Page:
When I was planning my trip to Croatia last fall, I quickly found out that the only way I'd be able to see the places on my list would be to rent a car. As confident and capable as I am about driving back home, I began to have anxiety about driving abroad: a foreign country with different road signs and a manual car?! Surely I was going to die. But here I am! Months later, alive and well* and happy to share my tips with you:
1. Get your international driving permit before you go (just in case). Bring two passport photos to AAA and they'll hook you up. The permit is good for a year and only costs about $15.
2. Study up. Do you need to drive on the opposite side of the road? What do common road signs look like there? Even if you can't memorize all of the signs, you won't regret becoming at least a little familiar with them.
3. Reserve your car early-- or at least, make sure you reserve your car. Even if you decide to rent from a global company, chances are that their European counterparts are smaller, independently owned franchises. If you show up without a reservation, they might not have a large selection left or at all.
4. Have a copy of your reservation confirmation on hand. This is helpful for most travel bookings, but with rental cars especially, make sure you know what kind of car you're getting, how much you'll pay total (and in what currency), and any other important details for your reservation (*cough* reserving a GPS *cough*)
5. Look out for extra fees. Since I was crossing the borders, the rental agent made it seem like I needed to pay extra for a border-crossing pass, but this was actually unnecessary as renting a Croatian car already included an "insurance green card" that made border crossings possible. Do your research!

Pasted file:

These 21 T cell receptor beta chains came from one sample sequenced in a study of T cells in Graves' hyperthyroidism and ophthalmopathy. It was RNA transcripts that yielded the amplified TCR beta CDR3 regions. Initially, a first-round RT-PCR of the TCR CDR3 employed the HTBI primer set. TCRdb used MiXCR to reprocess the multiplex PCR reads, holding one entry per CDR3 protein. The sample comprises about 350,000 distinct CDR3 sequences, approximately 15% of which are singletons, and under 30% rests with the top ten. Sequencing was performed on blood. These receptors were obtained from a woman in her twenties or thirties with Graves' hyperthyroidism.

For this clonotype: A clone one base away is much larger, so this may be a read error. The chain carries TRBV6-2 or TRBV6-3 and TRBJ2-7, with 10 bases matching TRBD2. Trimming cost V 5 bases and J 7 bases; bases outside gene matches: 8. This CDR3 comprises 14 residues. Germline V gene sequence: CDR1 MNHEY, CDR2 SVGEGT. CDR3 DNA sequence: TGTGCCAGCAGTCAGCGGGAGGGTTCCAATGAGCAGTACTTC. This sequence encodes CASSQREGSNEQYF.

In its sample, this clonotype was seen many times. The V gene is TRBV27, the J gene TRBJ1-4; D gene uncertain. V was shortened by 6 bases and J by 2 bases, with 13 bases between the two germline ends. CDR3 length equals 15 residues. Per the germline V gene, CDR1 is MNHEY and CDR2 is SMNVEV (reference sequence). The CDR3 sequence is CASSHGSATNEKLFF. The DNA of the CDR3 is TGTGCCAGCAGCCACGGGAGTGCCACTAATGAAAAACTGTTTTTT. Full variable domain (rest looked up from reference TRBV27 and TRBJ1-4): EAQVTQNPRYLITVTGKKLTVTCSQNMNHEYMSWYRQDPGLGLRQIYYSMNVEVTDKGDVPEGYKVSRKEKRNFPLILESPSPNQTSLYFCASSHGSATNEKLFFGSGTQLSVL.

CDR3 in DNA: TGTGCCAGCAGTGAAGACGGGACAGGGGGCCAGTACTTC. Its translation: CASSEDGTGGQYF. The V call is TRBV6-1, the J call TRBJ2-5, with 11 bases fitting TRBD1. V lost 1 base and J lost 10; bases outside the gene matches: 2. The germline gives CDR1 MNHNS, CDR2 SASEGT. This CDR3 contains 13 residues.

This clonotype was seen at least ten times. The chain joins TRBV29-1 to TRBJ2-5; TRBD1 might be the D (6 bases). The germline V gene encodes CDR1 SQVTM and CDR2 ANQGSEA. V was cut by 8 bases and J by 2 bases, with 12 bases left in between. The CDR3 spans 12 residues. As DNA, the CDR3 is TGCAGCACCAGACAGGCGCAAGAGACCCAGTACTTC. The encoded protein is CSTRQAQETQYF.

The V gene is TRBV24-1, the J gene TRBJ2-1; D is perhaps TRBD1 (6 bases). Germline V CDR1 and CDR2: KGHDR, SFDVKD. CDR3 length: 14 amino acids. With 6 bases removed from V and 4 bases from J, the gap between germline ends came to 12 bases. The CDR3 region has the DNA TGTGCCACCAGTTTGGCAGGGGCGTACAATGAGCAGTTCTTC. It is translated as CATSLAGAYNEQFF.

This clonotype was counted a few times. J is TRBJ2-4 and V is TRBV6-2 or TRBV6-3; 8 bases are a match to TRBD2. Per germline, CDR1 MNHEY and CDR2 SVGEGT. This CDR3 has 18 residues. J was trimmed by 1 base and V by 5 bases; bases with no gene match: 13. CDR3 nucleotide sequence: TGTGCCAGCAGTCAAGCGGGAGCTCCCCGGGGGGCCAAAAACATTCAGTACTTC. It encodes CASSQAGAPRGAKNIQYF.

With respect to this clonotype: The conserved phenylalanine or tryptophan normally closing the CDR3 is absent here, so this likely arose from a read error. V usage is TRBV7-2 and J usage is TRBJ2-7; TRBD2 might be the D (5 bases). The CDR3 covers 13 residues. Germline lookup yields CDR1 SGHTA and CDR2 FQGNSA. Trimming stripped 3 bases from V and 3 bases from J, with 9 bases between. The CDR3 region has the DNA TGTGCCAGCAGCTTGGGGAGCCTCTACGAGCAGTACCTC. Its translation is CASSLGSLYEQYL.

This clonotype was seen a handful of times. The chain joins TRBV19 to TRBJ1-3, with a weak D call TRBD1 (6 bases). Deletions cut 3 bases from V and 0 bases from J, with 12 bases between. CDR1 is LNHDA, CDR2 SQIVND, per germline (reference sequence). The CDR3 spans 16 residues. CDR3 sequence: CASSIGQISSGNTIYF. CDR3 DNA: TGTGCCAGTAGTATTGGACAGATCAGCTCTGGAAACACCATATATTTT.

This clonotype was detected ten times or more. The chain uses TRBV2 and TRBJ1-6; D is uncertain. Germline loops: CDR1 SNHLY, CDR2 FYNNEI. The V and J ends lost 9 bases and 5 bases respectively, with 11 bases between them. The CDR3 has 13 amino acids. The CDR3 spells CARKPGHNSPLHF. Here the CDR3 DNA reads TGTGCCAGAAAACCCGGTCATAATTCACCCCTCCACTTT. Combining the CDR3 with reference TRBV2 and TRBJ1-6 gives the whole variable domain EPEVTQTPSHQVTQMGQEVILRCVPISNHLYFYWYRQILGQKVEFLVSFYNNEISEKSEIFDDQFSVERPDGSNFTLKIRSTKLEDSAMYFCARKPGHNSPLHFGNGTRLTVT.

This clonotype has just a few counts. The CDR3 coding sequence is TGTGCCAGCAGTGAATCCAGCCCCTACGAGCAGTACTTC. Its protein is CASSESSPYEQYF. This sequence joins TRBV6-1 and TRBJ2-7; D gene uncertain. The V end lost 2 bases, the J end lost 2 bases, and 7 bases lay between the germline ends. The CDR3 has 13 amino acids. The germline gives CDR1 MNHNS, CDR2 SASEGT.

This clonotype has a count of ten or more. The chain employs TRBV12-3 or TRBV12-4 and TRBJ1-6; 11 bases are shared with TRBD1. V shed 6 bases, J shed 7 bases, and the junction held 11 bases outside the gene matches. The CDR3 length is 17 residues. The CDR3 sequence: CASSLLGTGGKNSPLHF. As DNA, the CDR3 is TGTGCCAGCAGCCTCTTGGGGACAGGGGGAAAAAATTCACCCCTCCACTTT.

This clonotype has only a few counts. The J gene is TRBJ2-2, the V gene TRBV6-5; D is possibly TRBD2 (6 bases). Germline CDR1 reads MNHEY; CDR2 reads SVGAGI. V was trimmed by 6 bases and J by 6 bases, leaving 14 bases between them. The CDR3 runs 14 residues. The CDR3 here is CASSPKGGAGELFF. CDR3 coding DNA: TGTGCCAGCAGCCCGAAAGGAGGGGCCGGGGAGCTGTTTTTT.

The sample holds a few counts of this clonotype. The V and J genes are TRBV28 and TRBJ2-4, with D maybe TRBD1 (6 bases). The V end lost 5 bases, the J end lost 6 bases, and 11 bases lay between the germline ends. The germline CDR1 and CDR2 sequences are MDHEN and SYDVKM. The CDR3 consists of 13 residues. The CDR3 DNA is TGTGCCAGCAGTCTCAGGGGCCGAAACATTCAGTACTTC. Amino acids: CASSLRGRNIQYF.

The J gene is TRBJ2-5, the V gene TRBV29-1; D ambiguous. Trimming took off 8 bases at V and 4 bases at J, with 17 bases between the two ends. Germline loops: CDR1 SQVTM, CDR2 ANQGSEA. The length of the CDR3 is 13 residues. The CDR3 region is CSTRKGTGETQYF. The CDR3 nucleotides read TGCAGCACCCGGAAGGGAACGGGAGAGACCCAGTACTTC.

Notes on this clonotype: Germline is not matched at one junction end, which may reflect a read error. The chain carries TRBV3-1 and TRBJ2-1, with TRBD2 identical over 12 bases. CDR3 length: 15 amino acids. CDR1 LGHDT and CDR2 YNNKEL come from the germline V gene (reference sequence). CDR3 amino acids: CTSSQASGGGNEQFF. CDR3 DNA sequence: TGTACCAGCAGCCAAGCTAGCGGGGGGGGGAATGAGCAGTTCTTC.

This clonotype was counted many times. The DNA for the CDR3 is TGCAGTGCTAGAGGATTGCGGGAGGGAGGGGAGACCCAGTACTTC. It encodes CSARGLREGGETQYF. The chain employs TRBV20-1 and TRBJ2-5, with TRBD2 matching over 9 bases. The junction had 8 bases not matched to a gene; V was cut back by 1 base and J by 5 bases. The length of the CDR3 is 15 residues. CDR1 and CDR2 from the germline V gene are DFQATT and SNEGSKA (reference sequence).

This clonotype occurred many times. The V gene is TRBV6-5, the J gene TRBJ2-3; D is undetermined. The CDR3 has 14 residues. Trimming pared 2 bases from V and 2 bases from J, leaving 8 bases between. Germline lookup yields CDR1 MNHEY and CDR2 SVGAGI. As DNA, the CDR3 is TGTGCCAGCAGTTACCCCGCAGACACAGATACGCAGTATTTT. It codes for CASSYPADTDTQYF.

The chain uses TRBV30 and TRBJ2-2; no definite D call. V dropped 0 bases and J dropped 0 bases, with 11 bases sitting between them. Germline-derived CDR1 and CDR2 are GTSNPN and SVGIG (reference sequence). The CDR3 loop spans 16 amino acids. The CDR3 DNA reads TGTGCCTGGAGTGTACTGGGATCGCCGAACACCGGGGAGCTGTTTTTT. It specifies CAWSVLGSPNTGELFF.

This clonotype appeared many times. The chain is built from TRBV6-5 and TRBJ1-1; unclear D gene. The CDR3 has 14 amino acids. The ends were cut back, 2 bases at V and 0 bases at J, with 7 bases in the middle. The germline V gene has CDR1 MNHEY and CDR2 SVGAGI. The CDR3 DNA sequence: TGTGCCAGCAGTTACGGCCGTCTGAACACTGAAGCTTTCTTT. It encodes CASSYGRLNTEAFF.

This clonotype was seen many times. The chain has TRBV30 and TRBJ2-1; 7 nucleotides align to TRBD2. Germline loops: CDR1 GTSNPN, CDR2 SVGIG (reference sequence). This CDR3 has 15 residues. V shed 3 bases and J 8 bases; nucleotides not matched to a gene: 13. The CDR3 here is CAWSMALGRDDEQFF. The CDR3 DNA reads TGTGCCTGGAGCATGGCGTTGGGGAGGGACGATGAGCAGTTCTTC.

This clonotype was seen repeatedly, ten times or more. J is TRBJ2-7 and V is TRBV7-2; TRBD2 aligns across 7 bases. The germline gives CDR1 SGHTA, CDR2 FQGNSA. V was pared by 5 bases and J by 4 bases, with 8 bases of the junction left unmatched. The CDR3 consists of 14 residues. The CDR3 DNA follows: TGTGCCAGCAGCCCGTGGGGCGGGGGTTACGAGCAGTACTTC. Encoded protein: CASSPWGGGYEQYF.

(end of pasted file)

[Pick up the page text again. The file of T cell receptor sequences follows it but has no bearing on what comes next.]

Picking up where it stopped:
6. Before you pay their daily rate for insurance, see if your credit card offers rental car insurance. (My Chase Sapphire Preferred does-- and internationally!)
7. You probably already know that most of the rest of the world drives manual cars and that renting them is cheaper than getting an automatic. Although I had a short stint of driving a stick in the French countryside, I decided to pay more for an automatic as I was driving along cliffs in a foreign land. If you can drive manual or practice a lot before you get there-- great! If not, paying a little extra for peace of mind (or to get through the deluge rainstorm on twisting and turning cliffs) is well worth it.
8. Although it's great to have a GPS, if you find yourself without one or without data on your phone, you can still use your iPhone as a pseudo-map! While you're still connected to wifi, map your route and keep the app open. Once you leave and are no longer collected to wifi, the built in GPS of your phone will show you where you are on the map (as the blue dot) so you can at least see if you're headed in the right direction. Or, you know, you can use a real map.
9. Don't be a afraid to stop. Take in the view! One of the best things about having a car is being able to travel at your own pace.
10. Get lost. This is the other best thing about having a car. You can go further off the beaten path or take a scenic route. If you get really lost, you can always retrace your steps or even better, ask a local!
*It should be noted that I took a wrong turn into a very small, very narrow village. Upon seeing my sad, American girl struggle, a handful of locals came over to help me navigate my way out of a tight turn that would have surely ruined my rental car had they not been there. As none of them spoke English and I certainly don't speak Croatian, I look back on the experience as adorable and heartwarming. It really does take a village.
All photos taken with my phone, processed with VSCO Cam, and shared via Instagram. Each of these places was much more easily accessible because I had a car!